Led by Woods Bagot, The Continental Sorrento is set to be an “extraordinary first-of-its-kind” goody bag of vibrant hospitality and luxury accommodation for locals and tourists to enjoy.
Set to reopen early this year, the project brings the world’s largest luxury hotel brand – InterContinental Hotels & Resorts – to Victoria’s Mornington Peninsula.
The long-awaited $120 million redevelopment is owned by a consortium that includes Victor Smorgon Group, the Kanat Group and developer Trenerry Property.
Woods Bagot tells ADR the 20,000-square-metre venue draws inspiration from both “Victoria’s beloved coastline and Europe’s heady continental summers” with a variety of experiences designed to ensure “people never want to leave”.
Its global CEO Nik Karalis, who owns a property on the Peninsula, adds that he “jumped at the prospect” of working on such a significant project in his backyard.
“We have been working together with a future-focused ownership group to create a series of experiences that will unify,” he explains.
“In other words, people don’t have to leave the venue because there’s so much to fulfil a whole day’s itinerary.
“My dream is you’re going to come to the Mornington Peninsula and want to stay at The Continental and be totally enthralled by the pleasure it offers.”
Karalis also says the project will “shift people’s perceptions of what hospitality is in Australia” with a series of curated food and beverage venues from Scott Pickett of Matilda, Longrain, Estelle and Chancery Lane set to be included in the precinct, alongside Lyndall Mitchell’s Aurora Spa & Bathhouse.
As for The Continental itself, it’ll feature a fine-dining restaurant named after Pickett’s grandmother, as well as a public bar, beer garden, conservatory, late-night venue, pool-side dining and sunset roof deck.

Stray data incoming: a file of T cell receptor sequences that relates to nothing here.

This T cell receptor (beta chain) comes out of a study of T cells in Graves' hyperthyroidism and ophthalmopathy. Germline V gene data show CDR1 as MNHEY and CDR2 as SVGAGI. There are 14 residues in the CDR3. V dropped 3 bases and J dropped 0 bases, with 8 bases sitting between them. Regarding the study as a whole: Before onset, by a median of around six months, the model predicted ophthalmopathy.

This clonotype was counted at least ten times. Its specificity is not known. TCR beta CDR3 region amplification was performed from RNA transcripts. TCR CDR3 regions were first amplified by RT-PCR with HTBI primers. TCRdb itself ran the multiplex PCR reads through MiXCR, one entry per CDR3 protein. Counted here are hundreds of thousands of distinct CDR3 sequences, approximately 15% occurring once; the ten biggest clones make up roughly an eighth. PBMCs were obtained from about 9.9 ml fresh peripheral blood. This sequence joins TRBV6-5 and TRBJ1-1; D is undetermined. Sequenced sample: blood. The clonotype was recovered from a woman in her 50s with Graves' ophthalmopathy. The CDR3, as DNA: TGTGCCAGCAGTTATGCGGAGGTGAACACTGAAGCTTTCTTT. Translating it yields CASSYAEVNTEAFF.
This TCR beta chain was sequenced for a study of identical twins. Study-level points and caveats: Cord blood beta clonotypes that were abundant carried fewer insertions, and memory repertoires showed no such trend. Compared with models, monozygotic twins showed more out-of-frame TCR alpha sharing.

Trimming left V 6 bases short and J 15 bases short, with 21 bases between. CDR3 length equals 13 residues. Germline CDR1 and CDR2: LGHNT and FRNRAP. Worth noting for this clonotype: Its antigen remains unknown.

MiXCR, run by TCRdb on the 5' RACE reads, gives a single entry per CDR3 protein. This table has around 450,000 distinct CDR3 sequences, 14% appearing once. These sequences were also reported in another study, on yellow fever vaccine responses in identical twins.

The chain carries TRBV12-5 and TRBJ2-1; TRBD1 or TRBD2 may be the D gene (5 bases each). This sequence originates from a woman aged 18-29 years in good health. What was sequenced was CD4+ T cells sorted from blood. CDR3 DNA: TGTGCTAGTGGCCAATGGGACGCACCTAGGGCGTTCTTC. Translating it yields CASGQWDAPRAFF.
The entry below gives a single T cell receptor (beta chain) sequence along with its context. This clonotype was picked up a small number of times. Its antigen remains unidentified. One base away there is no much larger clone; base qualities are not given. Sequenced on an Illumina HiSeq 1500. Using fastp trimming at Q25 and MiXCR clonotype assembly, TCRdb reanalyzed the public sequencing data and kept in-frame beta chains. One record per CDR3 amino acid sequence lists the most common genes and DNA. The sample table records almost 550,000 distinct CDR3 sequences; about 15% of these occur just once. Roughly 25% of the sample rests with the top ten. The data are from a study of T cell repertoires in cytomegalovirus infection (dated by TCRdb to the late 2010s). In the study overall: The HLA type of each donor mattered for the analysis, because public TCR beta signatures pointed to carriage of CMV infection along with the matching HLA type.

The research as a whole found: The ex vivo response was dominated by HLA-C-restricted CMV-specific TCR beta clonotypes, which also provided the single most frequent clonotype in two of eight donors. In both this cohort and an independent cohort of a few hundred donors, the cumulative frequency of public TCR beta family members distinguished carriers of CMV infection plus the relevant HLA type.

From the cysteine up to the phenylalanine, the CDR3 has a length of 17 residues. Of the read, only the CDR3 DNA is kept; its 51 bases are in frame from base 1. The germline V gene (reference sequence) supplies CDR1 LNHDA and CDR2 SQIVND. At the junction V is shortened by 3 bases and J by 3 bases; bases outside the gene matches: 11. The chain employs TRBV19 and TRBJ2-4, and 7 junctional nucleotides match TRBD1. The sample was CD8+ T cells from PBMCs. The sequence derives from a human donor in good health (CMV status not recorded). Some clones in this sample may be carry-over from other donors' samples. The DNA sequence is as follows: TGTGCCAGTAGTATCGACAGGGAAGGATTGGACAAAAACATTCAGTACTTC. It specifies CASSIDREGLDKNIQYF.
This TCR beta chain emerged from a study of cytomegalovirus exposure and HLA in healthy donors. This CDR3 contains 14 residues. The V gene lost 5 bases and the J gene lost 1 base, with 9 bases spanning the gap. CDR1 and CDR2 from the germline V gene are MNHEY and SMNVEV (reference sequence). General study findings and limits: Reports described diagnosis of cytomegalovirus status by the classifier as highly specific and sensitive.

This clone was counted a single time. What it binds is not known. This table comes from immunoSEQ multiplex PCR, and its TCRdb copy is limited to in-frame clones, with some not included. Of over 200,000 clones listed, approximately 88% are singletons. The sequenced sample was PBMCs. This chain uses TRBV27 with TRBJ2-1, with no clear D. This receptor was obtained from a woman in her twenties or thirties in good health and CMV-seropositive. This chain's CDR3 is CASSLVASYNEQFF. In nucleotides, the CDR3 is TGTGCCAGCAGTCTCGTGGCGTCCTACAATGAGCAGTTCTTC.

The Aurora Spa & Bathhouse will also offer a fully immersive thermal hydro experience with nine spaces that include a float room, wellness boutique and relaxation lounge.
Architecturally, the project has presented as one of the most complex Karalis has ever worked on, with the six-level building complicated by its previous lives and Heritage characteristics.
“We had to instil new energy into the existing fabric of the building,” he explains.
To do this, Woods Bagot merged the original 1875 character of the former Hotel Continental with the modern composition of The Continental in what it describes as a tribute to the late entrepreneur George Coppin.
Part of this multifaceted refurbishment, includes the restoration of the original Grand Ballroom.
“At the time, Coppin called it the Magnificent Ballroom, and it has that spark of Heritage and European grandeur that he was trying to introduce to Victoria back in 1875,” says Karalis.
“My ambition is to do that again 146 years later. Coppin was a genius and he’s our singular muse for this project.”
Renders courtesy of Woods Bagot.
Woods Bagot is a global architecture studio with 17 studios across six regions and a portfolio of projects currently underway in North America, Europe, Asia, Australia and the Middle East.
Early last year, ADR explored Woods Bagot “forensic” approach to InterContinental Sydney set within the restored 1851 Treasury Building.